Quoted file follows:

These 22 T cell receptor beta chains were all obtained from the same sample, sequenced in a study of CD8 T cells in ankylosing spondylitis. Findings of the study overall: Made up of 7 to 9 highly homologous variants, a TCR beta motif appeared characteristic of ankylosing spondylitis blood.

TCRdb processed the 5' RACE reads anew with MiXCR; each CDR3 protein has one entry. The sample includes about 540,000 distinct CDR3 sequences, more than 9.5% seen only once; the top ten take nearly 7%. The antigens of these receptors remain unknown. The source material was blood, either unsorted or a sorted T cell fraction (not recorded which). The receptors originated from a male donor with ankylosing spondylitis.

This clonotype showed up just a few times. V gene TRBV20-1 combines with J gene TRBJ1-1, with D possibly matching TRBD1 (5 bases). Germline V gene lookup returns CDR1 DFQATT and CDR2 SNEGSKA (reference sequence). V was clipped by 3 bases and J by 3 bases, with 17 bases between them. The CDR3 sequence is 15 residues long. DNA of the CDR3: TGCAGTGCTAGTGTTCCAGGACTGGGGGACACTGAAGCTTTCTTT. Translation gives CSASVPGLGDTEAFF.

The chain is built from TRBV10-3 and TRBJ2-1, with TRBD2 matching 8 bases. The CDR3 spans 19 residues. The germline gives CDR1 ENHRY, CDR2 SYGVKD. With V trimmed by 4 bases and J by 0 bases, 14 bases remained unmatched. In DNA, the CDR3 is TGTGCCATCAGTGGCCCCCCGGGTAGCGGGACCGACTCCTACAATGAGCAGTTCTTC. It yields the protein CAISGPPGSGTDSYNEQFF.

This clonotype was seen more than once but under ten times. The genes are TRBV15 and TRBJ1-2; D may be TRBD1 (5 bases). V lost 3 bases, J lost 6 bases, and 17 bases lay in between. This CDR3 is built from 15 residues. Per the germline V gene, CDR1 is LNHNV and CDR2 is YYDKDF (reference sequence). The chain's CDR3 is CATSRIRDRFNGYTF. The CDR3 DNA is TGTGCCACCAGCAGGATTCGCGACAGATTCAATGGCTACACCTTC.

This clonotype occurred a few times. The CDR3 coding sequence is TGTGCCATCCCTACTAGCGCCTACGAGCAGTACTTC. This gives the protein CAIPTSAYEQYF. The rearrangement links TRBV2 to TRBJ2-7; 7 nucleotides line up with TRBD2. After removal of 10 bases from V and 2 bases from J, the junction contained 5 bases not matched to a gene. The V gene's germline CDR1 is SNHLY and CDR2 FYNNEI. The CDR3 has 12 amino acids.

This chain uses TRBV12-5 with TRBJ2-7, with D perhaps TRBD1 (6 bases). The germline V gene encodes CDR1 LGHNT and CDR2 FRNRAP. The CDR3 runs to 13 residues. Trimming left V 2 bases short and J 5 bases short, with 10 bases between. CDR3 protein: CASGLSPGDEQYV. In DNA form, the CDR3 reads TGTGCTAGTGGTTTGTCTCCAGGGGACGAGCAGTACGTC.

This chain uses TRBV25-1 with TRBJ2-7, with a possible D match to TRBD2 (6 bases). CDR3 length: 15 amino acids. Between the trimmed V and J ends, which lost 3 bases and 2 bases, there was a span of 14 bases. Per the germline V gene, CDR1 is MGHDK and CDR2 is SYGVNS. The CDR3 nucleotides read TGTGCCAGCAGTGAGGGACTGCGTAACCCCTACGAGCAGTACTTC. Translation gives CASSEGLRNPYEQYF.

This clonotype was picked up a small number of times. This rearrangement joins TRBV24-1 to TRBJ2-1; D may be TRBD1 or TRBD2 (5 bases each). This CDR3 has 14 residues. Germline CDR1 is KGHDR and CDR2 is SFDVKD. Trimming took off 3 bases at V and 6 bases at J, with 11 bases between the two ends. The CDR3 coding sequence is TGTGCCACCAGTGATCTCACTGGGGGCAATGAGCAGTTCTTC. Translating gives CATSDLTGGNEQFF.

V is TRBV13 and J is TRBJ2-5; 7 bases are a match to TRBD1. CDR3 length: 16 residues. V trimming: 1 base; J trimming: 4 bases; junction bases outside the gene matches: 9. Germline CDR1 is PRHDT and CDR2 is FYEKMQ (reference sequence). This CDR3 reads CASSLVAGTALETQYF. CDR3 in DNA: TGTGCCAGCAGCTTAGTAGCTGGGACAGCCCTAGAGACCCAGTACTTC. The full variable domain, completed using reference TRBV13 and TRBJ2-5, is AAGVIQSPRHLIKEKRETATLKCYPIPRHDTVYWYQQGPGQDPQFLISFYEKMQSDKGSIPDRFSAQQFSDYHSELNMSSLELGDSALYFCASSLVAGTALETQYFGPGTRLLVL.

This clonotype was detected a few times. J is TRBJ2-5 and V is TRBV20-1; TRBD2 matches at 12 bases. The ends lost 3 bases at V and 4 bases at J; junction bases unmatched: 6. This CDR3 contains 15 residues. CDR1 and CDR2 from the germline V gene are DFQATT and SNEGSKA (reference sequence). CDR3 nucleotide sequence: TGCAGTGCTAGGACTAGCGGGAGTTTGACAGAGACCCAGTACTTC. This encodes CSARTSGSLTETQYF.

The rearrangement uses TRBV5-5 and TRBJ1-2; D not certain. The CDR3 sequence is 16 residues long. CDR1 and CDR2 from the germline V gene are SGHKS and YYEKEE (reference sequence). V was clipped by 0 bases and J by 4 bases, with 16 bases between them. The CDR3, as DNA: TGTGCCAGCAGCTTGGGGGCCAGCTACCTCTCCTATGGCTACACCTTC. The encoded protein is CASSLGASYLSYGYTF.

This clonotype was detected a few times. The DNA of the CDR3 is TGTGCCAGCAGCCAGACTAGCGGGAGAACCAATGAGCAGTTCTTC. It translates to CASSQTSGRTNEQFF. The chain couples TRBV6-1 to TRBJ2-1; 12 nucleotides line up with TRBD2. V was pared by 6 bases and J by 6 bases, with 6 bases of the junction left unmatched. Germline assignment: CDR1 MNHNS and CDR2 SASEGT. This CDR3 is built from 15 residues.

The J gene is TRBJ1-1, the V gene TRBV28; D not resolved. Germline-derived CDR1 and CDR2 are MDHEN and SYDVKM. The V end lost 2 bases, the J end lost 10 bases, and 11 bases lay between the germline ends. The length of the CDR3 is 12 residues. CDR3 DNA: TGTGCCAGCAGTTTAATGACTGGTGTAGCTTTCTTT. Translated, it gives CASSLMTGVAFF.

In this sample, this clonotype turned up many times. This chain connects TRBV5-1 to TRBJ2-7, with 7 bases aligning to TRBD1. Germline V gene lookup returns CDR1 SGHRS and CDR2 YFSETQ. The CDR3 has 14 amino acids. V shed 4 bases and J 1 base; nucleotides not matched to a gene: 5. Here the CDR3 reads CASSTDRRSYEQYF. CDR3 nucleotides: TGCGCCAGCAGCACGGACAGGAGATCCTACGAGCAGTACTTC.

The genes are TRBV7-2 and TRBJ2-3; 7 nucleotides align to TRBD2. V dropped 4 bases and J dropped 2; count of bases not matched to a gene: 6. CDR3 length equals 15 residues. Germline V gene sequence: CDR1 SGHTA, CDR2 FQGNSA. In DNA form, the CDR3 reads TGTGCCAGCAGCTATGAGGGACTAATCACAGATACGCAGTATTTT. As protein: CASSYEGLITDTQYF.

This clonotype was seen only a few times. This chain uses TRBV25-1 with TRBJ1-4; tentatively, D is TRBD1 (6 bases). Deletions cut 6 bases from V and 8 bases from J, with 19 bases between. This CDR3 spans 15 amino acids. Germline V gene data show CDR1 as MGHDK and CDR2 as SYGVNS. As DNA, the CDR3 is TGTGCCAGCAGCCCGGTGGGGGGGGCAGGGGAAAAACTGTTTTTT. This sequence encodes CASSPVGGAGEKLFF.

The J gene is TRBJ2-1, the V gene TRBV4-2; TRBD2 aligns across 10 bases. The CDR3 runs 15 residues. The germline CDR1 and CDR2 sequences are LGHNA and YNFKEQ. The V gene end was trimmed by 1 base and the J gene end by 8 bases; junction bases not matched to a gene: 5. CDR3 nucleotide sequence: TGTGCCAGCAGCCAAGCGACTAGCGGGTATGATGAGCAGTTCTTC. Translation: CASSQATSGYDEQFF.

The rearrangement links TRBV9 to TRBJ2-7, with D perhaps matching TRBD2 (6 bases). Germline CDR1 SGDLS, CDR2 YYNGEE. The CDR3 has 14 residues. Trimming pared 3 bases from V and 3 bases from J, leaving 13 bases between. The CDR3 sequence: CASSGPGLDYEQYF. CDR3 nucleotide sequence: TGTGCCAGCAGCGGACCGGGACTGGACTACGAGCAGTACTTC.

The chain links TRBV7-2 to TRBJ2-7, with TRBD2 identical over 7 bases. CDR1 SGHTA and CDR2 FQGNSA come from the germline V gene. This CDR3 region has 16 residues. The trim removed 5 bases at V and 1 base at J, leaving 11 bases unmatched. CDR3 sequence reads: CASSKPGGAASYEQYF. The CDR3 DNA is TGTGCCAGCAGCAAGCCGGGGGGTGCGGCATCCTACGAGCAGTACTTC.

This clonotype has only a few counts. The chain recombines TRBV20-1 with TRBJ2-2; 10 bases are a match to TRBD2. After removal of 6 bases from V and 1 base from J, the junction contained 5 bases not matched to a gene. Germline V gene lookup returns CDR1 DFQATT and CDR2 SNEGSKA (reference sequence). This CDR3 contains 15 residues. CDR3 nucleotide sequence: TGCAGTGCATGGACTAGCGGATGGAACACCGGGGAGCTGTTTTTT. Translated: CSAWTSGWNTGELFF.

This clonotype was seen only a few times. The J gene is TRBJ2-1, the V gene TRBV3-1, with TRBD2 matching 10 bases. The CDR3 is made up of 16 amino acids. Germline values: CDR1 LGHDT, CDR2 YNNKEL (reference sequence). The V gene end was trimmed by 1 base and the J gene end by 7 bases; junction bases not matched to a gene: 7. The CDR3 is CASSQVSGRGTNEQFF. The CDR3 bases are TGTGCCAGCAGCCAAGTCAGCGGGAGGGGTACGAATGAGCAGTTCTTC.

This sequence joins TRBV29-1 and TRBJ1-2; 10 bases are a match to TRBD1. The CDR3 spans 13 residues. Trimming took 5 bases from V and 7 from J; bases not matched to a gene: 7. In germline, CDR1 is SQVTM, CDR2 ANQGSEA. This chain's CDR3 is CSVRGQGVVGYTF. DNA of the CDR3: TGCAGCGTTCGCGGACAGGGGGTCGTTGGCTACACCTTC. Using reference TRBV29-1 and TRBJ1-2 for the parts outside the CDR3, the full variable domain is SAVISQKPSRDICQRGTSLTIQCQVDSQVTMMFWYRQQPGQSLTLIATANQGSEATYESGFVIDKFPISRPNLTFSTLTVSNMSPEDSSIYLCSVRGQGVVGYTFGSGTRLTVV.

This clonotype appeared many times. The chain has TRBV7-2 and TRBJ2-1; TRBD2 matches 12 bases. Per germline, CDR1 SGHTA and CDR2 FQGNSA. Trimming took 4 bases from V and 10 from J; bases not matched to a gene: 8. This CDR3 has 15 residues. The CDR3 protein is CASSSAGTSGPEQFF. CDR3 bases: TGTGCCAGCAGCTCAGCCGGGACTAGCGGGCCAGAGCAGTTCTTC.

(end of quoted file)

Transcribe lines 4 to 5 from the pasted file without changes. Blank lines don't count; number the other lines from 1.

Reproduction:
The chain is built from TRBV10-3 and TRBJ2-1, with TRBD2 matching 8 bases. The CDR3 spans 19 residues. The germline gives CDR1 ENHRY, CDR2 SYGVKD. With V trimmed by 4 bases and J by 0 bases, 14 bases remained unmatched. In DNA, the CDR3 is TGTGCCATCAGTGGCCCCCCGGGTAGCGGGACCGACTCCTACAATGAGCAGTTCTTC. It yields the protein CAISGPPGSGTDSYNEQFF.

This clonotype was seen more than once but under ten times. The genes are TRBV15 and TRBJ1-2; D may be TRBD1 (5 bases). V lost 3 bases, J lost 6 bases, and 17 bases lay in between. This CDR3 is built from 15 residues. Per the germline V gene, CDR1 is LNHNV and CDR2 is YYDKDF (reference sequence). The chain's CDR3 is CATSRIRDRFNGYTF. The CDR3 DNA is TGTGCCACCAGCAGGATTCGCGACAGATTCAATGGCTACACCTTC.